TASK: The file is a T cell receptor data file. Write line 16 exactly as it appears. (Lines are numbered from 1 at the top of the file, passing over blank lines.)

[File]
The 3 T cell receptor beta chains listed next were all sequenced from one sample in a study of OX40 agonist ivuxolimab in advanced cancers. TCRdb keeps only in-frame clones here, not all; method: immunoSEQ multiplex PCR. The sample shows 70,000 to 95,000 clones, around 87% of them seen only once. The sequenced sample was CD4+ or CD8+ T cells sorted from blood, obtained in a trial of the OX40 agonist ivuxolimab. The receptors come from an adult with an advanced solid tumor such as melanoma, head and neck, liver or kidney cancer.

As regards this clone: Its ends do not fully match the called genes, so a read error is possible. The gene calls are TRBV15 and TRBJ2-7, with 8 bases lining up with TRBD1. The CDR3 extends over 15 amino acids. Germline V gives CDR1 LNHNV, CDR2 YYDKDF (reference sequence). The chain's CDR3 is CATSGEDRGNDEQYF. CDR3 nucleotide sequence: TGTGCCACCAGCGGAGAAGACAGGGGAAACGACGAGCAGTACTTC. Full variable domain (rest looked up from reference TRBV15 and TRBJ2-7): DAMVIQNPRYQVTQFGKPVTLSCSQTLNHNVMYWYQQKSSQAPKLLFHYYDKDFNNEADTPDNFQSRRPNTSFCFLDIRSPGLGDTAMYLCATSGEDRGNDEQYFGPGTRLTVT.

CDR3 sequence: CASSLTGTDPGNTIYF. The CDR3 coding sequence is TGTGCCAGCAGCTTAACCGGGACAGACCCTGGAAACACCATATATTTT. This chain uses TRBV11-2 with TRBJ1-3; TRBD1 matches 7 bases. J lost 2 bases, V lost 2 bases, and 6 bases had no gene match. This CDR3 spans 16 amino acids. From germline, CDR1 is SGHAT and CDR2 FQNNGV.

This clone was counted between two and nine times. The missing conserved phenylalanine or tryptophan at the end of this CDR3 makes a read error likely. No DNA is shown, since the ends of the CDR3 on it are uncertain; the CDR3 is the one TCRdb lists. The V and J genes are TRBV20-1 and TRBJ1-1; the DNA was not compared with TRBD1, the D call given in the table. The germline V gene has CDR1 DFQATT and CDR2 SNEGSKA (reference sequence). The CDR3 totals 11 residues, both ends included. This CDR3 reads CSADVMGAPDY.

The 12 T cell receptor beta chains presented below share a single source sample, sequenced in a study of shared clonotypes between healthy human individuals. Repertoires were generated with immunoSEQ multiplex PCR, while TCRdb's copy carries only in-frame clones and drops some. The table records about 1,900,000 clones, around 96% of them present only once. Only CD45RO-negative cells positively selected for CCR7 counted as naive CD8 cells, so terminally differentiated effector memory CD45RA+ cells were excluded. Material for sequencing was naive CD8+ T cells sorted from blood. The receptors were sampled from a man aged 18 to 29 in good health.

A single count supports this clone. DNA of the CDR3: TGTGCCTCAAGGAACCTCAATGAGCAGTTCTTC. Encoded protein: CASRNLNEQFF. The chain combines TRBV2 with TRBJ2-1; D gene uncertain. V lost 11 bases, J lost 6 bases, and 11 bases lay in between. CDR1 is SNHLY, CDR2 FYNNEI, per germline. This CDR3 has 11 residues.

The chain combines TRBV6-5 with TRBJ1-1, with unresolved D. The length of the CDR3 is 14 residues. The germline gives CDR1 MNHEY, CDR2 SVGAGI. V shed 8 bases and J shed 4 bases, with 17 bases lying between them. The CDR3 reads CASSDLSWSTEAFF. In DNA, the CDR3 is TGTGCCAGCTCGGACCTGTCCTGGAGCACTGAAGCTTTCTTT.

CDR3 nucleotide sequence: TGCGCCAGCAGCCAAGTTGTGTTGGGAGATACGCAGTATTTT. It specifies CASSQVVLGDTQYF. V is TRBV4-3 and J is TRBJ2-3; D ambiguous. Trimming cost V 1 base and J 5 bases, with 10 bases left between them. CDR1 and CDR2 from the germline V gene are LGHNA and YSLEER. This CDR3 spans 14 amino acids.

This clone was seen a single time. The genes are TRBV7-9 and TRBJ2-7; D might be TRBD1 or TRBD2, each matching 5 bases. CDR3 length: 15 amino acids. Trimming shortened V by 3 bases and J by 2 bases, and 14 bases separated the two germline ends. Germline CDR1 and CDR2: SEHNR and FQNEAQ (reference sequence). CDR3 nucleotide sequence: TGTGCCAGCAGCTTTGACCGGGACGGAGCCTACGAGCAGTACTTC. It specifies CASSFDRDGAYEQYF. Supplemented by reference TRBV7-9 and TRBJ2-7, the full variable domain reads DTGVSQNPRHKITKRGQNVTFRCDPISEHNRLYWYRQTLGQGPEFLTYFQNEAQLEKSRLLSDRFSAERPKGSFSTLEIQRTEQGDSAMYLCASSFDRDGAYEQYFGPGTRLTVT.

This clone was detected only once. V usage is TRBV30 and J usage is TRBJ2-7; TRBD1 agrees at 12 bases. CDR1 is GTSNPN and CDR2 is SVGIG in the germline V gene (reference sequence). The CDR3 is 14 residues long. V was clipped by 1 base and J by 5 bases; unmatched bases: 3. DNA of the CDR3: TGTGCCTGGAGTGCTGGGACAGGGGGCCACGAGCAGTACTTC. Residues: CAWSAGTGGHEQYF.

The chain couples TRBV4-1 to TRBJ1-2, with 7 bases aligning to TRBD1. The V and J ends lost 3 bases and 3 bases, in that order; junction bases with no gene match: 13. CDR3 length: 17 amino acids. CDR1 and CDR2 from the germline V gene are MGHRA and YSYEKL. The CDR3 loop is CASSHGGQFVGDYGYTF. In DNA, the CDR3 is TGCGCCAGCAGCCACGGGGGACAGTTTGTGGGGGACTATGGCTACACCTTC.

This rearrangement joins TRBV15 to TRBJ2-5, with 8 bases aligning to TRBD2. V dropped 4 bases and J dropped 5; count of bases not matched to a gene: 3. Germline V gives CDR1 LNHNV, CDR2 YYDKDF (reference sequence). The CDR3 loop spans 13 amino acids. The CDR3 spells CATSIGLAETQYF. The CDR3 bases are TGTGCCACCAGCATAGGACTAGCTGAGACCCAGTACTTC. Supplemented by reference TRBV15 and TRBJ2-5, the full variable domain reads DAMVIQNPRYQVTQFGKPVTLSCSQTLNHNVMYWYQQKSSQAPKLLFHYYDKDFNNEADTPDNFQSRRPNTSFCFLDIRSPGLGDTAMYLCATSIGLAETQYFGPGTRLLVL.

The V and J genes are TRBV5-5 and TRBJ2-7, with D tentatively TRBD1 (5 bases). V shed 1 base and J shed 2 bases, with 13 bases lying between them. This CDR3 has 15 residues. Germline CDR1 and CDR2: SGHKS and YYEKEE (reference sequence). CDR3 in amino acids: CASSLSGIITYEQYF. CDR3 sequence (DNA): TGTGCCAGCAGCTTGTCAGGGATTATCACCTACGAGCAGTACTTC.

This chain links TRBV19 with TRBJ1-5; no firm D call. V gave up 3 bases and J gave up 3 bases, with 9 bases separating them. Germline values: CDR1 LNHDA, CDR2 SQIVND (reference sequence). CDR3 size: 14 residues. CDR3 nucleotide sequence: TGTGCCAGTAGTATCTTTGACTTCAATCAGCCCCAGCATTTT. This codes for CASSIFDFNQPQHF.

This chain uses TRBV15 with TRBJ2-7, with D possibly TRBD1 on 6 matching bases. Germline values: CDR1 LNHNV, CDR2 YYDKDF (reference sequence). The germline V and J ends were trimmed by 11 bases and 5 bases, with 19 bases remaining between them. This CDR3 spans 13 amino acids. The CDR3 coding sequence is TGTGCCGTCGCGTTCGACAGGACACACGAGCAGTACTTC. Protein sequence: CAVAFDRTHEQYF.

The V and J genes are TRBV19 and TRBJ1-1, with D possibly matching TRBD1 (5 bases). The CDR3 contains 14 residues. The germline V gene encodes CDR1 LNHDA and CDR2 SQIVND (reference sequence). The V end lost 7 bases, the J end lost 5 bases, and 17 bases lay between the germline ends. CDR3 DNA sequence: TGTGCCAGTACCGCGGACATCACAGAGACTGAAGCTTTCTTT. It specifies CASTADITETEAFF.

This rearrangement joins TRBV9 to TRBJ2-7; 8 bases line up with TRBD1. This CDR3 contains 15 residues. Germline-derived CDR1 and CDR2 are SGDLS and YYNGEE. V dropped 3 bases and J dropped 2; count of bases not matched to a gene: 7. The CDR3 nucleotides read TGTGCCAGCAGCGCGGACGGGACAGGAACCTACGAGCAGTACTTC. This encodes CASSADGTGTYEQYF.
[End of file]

The V and J genes are TRBV19 and TRBJ1-1, with D possibly matching TRBD1 (5 bases). The CDR3 contains 14 residues. The germline V gene encodes CDR1 LNHDA and CDR2 SQIVND (reference sequence). The V end lost 7 bases, the J end lost 5 bases, and 17 bases lay between the germline ends. CDR3 DNA sequence: TGTGCCAGTACCGCGGACATCACAGAGACTGAAGCTTTCTTT. It specifies CASTADITETEAFF.